Over the last several years, the Academic Senate for California Community Colleges has published various Rostrum articles on equitizing the hiring process, considerations for faculty diversification, and the impact of diversification on students’ academic outcomes and the student experience. One of the most important activities at a college or district is the hiring of new personnel. At many colleges, while hiring happens year-round, the hiring of full-time faculty tends to be focused in the spring term.
Note: The following article is not an official statement of the Academic Senate for California Community Colleges. The article is intended to engender discussion and consideration by local colleges.
The ASCCC Standards and Practices Committee works to adhere to the Disciplines List revision process to allow faculty to exercise their authority in establishing minimum qualifications. Two proposed changes to the Disciplines List have been in the process in 2019-20: a proposal to revise the minimum qualifications for film studies and a proposal to create a new discipline, registered behavior technology.
Much has been made in the media and in popular culture regarding the term “intersectionality,” but few people seem to know what the word actually means. Some, such as Ben Shapiro, claim that intersectionality is “a form of identity politics in which the value of your opinion depends on how many victim groups you belong to. At the bottom of the totem pole is the person everybody loves to hate: the straight, white male” (Airey, 2018).
The October 2019 Rostrum contained two articles that called colleges to action on equitizing the hiring process. The article “Convergence of Diversity and Equity: Guiding Framework for the Hiring Process” outlines the equity-minded competencies of institutional agents necessary to meet the goals of faculty diversification.
Many people see accreditation as a requirement, an obligation, and a chore. However, these perspectives might change if those people could re-envision accreditation practices to focus less on compliance and more on how they can improve their colleges and make them student-centered. Two movements currently dominating California community colleges are guided pathways and equity, both of which focus on increasing student opportunities and completion and could help to refocus work in accreditation.
Many colleges have embarked upon a process of clustering their programs into related groups, often called “metamajors.” While this term has gained traction as a general description of the clustering process, in practice colleges have chosen a wide range of descriptive terminology that suits their local cultures and curricula.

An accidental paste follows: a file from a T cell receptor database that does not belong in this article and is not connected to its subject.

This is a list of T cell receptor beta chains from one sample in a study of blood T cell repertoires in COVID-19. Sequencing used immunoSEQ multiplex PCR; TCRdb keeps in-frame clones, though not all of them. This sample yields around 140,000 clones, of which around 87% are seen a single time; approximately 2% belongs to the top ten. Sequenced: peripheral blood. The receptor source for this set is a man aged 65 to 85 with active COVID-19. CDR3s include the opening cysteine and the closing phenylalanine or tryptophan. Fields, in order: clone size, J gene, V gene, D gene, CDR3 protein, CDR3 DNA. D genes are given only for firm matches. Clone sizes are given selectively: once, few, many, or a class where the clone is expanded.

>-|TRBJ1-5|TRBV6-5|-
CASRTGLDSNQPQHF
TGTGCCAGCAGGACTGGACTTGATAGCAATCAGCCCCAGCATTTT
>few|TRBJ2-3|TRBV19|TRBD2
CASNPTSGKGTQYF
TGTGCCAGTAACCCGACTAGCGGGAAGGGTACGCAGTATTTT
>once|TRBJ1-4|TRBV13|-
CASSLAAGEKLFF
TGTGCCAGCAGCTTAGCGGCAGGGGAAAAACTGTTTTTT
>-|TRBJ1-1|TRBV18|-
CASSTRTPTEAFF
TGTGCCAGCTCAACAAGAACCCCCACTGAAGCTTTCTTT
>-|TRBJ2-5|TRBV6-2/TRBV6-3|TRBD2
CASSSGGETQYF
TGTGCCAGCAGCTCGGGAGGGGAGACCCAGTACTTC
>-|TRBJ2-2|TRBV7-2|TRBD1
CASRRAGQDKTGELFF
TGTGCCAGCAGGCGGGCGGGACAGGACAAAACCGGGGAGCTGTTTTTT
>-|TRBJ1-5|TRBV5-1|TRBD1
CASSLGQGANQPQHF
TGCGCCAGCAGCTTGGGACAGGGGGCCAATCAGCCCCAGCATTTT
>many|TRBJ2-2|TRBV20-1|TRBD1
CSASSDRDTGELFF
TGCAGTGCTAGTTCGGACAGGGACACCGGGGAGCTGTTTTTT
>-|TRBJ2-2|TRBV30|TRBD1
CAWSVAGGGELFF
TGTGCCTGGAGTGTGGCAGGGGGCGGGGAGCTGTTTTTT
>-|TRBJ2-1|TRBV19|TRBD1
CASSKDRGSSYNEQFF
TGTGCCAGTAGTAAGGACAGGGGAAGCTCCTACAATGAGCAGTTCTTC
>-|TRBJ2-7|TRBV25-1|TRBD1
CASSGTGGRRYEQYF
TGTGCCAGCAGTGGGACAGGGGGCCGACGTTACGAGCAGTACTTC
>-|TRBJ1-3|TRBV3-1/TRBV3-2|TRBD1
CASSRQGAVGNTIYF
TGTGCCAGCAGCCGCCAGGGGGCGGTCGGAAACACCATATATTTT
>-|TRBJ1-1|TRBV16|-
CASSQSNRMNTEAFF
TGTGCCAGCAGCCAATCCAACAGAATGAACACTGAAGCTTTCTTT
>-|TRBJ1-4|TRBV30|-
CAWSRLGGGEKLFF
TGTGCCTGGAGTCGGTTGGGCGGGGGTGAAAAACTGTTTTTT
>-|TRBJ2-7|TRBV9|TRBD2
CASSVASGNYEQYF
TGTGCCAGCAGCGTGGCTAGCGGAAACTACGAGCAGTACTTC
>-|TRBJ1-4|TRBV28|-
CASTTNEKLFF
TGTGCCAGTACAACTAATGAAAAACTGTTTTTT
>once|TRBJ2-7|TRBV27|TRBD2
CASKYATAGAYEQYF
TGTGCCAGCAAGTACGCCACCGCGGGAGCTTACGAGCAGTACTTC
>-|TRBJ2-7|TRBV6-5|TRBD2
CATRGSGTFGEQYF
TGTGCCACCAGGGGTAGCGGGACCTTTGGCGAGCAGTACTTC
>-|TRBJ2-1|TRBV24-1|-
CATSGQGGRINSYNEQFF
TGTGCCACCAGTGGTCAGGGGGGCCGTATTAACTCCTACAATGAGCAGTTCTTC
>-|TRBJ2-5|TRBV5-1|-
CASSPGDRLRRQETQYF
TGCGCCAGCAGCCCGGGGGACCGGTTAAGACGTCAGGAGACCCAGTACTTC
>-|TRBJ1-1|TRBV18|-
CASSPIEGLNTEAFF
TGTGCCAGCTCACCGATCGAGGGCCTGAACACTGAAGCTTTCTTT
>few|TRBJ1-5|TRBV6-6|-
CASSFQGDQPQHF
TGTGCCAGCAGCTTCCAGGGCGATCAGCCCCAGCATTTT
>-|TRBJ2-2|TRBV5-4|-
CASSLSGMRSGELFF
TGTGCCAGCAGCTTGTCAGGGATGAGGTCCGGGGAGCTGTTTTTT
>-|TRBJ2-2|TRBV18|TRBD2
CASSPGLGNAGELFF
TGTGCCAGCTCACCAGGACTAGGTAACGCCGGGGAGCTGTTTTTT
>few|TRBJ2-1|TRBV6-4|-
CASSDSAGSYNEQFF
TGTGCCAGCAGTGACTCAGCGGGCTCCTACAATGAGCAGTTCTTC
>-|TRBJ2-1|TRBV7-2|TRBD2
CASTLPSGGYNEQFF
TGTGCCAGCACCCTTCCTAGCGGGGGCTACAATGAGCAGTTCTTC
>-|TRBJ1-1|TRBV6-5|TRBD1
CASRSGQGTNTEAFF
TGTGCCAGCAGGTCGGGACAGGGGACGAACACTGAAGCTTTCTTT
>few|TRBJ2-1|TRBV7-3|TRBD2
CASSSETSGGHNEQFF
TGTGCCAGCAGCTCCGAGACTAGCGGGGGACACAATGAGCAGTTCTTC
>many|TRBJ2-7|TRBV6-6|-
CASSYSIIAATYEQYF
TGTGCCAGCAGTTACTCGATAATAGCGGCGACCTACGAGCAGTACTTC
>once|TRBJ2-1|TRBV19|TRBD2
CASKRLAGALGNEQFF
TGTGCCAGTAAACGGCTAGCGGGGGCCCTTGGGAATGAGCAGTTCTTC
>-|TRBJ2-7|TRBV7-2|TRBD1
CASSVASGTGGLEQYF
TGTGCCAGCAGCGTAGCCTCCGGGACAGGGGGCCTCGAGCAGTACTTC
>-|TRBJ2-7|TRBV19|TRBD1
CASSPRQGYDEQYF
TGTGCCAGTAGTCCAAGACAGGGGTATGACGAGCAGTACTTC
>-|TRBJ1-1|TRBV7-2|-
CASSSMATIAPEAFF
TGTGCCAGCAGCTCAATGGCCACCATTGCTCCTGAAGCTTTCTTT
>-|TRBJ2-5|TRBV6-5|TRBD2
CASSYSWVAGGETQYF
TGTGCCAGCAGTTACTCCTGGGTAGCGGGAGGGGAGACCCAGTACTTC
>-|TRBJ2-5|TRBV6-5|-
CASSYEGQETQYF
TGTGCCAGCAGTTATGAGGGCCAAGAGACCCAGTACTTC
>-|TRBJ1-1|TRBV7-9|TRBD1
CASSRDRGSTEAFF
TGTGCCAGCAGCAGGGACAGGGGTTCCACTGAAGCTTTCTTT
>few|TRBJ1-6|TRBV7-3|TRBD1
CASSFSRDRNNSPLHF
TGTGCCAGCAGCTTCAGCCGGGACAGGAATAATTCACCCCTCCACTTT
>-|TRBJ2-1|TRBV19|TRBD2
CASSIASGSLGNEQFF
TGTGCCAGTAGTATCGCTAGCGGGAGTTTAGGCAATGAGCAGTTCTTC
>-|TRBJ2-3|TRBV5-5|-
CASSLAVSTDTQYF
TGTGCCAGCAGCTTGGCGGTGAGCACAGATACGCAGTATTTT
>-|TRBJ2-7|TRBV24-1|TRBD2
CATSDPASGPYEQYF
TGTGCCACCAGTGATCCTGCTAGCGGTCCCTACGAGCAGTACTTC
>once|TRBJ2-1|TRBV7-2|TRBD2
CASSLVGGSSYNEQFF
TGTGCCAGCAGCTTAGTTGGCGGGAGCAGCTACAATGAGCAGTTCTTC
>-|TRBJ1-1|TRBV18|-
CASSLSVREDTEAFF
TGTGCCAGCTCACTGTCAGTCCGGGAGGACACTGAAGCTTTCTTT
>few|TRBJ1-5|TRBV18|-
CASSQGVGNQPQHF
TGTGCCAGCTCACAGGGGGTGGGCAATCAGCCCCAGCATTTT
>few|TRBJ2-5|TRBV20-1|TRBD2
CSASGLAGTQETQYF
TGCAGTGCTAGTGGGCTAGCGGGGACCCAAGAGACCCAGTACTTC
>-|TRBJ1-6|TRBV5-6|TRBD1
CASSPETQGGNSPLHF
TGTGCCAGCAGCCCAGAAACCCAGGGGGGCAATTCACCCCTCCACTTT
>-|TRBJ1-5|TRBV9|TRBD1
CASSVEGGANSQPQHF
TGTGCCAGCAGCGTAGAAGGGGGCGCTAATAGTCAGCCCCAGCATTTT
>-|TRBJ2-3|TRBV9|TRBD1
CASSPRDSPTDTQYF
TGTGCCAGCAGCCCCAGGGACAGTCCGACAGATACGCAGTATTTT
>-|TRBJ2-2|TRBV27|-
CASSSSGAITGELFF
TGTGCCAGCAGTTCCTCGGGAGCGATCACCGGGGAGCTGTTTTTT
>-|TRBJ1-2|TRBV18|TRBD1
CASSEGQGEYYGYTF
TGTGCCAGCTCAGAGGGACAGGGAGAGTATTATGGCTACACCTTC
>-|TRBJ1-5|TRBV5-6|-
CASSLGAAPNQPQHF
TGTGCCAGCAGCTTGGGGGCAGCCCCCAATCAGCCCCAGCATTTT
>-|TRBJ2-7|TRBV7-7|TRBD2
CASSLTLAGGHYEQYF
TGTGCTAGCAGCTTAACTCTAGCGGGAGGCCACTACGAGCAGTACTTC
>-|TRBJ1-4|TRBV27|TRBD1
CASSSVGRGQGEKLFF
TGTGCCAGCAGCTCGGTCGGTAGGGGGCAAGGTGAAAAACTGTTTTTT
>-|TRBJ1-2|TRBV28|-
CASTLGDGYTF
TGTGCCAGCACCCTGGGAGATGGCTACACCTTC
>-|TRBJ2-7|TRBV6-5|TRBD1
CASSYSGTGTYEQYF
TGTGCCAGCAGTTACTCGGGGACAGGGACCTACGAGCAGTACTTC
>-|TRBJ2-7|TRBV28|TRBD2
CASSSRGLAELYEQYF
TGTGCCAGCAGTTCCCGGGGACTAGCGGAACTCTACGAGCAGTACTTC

Colleges began experimenting with more equitable placement practices for English, reading, and mathematics or quantitative reasoning courses as early as fall 2015 in response to the Multiple Measures Assessment Project. In October 2017, Governor Brown signed AB 705 (Irwin, 2017) into law. The overarching intent of the law was to close equity gaps in access and success in transfer-level English, mathematics including college-level, and English as a Second Language (ESL) courses. Statewide, faculty opinion was divided regarding the bill.
The Academic Senate for California Community Colleges has a well-documented history of embracing, supporting, and promoting student and institutional equity and achievement. The organization has taken a leadership role in pursuing adoption of equity regulations and urging their implementation.
At the Fall 2019 ASCCC Plenary Session, the delegates passed Resolution 1.02, titled “Adopt Instant Runoff Voting,” as an ASCCC Rules and Procedures amendment, changing section I.G to incorporate Instant Runoff Voting (IRV), which will now be used at each spring’s plenary session when voting takes place for officers and representatives. The previous system used for these elections involved re-voting during the session for any election in which no candidate received a majority of the eligible votes cast.